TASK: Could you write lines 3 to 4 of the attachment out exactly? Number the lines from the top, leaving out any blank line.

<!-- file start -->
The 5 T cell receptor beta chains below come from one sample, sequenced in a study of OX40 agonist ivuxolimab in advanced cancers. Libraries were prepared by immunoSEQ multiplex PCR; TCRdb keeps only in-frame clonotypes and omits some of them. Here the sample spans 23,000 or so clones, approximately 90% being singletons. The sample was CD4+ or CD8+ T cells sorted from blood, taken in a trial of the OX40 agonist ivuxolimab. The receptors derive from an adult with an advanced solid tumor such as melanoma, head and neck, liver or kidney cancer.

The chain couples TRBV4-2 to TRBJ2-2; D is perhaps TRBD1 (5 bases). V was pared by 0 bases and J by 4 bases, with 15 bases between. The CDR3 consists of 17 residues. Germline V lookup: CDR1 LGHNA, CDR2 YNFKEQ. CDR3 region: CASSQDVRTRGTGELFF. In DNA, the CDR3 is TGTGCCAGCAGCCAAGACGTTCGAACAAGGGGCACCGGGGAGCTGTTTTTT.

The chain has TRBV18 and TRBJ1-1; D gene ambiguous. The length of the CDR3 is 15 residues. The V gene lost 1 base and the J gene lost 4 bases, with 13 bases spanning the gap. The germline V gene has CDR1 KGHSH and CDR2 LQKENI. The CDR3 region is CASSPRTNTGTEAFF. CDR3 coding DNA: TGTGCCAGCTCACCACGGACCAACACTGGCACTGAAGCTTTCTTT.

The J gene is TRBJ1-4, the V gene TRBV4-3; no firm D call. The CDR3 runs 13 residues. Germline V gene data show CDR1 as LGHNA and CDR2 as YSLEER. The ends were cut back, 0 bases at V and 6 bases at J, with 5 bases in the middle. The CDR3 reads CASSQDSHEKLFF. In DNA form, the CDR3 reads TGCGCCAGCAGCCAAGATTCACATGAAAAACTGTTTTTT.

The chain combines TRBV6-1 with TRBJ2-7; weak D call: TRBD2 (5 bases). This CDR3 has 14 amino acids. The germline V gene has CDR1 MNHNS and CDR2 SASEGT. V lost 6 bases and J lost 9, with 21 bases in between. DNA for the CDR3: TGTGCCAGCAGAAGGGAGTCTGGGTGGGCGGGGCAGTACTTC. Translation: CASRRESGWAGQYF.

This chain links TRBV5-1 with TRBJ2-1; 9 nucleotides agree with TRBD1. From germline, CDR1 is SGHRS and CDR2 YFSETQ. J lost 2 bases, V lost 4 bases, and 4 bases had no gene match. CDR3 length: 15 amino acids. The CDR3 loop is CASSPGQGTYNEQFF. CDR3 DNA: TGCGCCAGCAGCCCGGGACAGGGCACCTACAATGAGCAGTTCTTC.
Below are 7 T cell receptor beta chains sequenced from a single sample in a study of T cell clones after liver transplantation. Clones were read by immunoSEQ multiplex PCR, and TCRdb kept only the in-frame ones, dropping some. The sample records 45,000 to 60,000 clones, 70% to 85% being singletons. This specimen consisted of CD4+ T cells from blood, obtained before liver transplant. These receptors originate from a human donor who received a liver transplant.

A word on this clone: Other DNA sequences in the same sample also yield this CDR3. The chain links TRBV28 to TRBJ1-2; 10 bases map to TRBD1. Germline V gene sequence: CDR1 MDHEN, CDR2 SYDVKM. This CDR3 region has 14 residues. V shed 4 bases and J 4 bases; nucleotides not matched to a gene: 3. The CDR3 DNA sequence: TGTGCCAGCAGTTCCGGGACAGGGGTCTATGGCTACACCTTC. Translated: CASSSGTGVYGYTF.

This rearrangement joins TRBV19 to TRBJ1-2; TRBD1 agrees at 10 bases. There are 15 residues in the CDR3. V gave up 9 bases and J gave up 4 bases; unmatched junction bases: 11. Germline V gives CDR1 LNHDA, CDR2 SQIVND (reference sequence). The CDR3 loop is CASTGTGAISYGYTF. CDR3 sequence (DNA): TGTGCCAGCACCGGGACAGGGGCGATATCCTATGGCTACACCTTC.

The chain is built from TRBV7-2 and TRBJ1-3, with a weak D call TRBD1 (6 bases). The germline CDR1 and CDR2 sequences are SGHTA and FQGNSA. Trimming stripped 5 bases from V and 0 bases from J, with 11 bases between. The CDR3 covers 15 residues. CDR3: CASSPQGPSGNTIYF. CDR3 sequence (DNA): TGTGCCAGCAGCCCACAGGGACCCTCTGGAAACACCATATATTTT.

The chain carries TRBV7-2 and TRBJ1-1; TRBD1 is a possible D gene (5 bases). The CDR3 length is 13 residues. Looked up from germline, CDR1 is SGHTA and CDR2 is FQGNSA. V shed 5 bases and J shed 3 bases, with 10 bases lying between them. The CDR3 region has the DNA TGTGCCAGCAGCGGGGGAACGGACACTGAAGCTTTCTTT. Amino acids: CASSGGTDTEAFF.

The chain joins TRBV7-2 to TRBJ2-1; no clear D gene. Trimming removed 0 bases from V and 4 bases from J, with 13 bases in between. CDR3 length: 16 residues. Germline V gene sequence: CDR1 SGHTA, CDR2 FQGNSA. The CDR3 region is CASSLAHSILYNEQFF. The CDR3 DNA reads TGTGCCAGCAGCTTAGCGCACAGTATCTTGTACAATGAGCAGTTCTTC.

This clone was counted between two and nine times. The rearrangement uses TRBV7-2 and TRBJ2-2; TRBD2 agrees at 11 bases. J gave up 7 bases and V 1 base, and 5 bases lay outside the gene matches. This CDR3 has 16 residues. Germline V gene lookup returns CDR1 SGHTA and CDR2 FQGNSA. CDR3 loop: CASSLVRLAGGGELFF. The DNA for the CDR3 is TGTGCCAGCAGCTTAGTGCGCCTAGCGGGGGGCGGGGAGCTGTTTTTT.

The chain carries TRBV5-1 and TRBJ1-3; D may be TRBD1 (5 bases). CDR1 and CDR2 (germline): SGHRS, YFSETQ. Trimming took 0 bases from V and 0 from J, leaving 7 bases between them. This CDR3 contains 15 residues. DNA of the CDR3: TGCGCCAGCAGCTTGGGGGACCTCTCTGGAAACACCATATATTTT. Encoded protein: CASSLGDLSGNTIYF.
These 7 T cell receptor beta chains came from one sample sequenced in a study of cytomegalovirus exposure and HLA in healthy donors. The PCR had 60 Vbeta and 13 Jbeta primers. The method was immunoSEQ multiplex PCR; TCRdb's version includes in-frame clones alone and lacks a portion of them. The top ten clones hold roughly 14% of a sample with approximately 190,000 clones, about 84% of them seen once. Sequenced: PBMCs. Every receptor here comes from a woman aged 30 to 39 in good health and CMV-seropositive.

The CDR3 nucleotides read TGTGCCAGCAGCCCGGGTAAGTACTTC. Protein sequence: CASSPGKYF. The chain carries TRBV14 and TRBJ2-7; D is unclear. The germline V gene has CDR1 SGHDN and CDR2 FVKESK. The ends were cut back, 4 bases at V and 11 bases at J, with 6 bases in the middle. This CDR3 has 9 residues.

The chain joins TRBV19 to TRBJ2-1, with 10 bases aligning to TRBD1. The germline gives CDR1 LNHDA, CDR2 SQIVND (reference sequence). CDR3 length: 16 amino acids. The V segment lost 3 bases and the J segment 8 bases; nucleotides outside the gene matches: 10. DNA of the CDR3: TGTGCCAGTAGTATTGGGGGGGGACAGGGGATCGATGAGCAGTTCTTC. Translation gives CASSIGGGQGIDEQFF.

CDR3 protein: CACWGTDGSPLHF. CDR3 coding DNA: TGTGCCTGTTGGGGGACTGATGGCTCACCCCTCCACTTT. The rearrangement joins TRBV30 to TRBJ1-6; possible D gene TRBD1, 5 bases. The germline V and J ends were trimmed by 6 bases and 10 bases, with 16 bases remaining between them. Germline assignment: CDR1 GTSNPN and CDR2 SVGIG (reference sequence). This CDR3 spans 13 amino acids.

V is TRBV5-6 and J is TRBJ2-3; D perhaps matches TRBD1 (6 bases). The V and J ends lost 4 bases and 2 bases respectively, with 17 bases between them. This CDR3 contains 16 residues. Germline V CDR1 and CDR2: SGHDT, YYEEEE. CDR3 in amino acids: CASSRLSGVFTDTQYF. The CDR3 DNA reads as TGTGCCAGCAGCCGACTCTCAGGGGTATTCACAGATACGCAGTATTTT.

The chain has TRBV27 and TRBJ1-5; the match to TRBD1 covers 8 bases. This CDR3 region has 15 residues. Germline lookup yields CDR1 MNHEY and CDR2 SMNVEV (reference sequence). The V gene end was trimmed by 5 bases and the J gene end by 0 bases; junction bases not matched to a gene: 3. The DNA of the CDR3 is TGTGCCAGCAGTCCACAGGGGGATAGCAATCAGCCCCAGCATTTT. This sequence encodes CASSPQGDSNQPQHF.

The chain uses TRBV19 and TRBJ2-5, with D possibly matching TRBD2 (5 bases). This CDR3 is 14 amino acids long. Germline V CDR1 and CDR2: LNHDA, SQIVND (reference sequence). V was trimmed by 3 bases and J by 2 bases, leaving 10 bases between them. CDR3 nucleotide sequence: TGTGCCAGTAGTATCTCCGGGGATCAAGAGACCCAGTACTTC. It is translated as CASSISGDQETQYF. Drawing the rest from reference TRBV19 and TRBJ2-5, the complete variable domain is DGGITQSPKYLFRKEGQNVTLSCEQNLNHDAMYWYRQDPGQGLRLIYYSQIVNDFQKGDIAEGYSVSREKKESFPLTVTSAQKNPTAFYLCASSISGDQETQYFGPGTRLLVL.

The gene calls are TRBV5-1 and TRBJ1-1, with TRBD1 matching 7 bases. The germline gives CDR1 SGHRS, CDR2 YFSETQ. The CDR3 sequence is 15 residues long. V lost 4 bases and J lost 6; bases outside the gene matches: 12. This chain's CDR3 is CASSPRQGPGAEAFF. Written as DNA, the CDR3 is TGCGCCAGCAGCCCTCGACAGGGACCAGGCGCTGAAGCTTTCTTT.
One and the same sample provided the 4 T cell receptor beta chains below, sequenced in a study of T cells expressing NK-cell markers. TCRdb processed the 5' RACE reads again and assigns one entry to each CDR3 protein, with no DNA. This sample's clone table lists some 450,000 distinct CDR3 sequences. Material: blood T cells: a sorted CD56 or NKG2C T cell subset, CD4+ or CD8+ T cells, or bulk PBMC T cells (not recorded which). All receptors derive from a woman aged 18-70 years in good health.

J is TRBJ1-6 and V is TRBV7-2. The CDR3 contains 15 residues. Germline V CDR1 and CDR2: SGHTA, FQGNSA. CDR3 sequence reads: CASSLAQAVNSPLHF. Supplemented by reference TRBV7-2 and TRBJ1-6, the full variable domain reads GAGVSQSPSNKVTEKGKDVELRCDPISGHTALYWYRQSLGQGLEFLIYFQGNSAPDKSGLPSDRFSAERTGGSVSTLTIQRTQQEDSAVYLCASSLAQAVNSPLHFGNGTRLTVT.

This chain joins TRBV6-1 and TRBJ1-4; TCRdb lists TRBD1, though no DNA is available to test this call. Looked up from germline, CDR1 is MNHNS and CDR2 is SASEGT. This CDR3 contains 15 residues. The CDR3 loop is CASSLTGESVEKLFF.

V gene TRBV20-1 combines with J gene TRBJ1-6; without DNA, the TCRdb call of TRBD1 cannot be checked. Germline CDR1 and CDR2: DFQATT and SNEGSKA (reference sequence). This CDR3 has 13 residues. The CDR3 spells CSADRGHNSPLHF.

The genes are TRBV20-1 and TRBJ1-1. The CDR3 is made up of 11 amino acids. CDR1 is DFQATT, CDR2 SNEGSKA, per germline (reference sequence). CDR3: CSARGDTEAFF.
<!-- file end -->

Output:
The chain has TRBV18 and TRBJ1-1; D gene ambiguous. The length of the CDR3 is 15 residues. The V gene lost 1 base and the J gene lost 4 bases, with 13 bases spanning the gap. The germline V gene has CDR1 KGHSH and CDR2 LQKENI. The CDR3 region is CASSPRTNTGTEAFF. CDR3 coding DNA: TGTGCCAGCTCACCACGGACCAACACTGGCACTGAAGCTTTCTTT.

The J gene is TRBJ1-4, the V gene TRBV4-3; no firm D call. The CDR3 runs 13 residues. Germline V gene data show CDR1 as LGHNA and CDR2 as YSLEER. The ends were cut back, 0 bases at V and 6 bases at J, with 5 bases in the middle. The CDR3 reads CASSQDSHEKLFF. In DNA form, the CDR3 reads TGCGCCAGCAGCCAAGATTCACATGAAAAACTGTTTTTT.